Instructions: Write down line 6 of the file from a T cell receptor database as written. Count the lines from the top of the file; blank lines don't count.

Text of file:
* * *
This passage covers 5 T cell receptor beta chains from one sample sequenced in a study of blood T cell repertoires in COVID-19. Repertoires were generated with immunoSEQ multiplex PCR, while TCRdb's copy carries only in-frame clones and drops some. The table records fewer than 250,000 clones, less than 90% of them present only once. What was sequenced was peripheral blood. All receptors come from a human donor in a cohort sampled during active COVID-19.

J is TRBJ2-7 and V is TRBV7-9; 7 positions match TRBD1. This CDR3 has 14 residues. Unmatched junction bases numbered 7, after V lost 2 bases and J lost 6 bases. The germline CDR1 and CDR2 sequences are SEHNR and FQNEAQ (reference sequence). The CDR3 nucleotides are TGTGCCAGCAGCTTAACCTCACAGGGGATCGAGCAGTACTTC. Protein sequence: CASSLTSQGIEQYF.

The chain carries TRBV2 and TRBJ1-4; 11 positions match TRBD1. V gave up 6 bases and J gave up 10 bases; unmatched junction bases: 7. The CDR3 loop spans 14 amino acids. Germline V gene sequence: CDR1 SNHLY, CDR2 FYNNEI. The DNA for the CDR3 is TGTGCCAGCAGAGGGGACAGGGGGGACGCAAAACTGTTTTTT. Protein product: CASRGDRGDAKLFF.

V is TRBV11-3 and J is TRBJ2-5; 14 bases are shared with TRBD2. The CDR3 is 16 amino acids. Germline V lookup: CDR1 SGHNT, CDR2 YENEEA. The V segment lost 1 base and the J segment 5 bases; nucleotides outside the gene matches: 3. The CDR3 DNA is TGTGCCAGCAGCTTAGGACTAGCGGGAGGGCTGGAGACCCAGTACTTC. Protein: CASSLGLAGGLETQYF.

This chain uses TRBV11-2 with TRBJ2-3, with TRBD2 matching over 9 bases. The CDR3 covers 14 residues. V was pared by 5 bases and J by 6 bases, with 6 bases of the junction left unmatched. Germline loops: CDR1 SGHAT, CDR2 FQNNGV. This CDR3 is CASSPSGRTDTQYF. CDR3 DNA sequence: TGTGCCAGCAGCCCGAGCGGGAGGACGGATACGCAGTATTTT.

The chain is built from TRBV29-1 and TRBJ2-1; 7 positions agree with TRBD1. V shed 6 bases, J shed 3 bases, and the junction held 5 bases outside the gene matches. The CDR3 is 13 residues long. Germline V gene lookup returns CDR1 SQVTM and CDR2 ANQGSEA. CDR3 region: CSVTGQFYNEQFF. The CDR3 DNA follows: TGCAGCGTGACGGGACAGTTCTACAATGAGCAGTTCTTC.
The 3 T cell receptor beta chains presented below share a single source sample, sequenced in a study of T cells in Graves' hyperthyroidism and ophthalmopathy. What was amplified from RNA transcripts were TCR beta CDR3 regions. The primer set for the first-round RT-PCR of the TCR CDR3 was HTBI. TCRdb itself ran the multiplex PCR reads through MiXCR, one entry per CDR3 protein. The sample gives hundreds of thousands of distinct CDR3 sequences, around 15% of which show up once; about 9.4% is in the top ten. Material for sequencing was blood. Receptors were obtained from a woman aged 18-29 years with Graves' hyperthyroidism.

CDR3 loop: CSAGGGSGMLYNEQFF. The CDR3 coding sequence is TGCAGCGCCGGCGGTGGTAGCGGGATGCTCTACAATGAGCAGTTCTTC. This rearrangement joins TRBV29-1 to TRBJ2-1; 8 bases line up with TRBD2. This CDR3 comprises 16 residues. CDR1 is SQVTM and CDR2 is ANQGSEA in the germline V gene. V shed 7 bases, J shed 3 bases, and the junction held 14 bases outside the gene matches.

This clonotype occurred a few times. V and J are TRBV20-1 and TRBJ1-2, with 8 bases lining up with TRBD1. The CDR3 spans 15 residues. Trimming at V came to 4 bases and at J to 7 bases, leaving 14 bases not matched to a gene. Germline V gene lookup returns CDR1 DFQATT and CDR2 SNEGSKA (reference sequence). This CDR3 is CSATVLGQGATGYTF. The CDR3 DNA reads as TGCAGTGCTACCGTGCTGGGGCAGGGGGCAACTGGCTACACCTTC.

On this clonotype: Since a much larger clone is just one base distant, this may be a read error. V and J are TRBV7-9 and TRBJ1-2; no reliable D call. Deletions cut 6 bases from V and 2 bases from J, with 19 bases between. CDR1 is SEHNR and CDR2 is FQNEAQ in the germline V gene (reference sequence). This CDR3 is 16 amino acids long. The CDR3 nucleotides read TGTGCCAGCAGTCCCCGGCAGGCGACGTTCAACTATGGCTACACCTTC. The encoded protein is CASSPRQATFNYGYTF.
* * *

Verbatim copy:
The chain is built from TRBV29-1 and TRBJ2-1; 7 positions agree with TRBD1. V shed 6 bases, J shed 3 bases, and the junction held 5 bases outside the gene matches. The CDR3 is 13 residues long. Germline V gene lookup returns CDR1 SQVTM and CDR2 ANQGSEA. CDR3 region: CSVTGQFYNEQFF. The CDR3 DNA follows: TGCAGCGTGACGGGACAGTTCTACAATGAGCAGTTCTTC.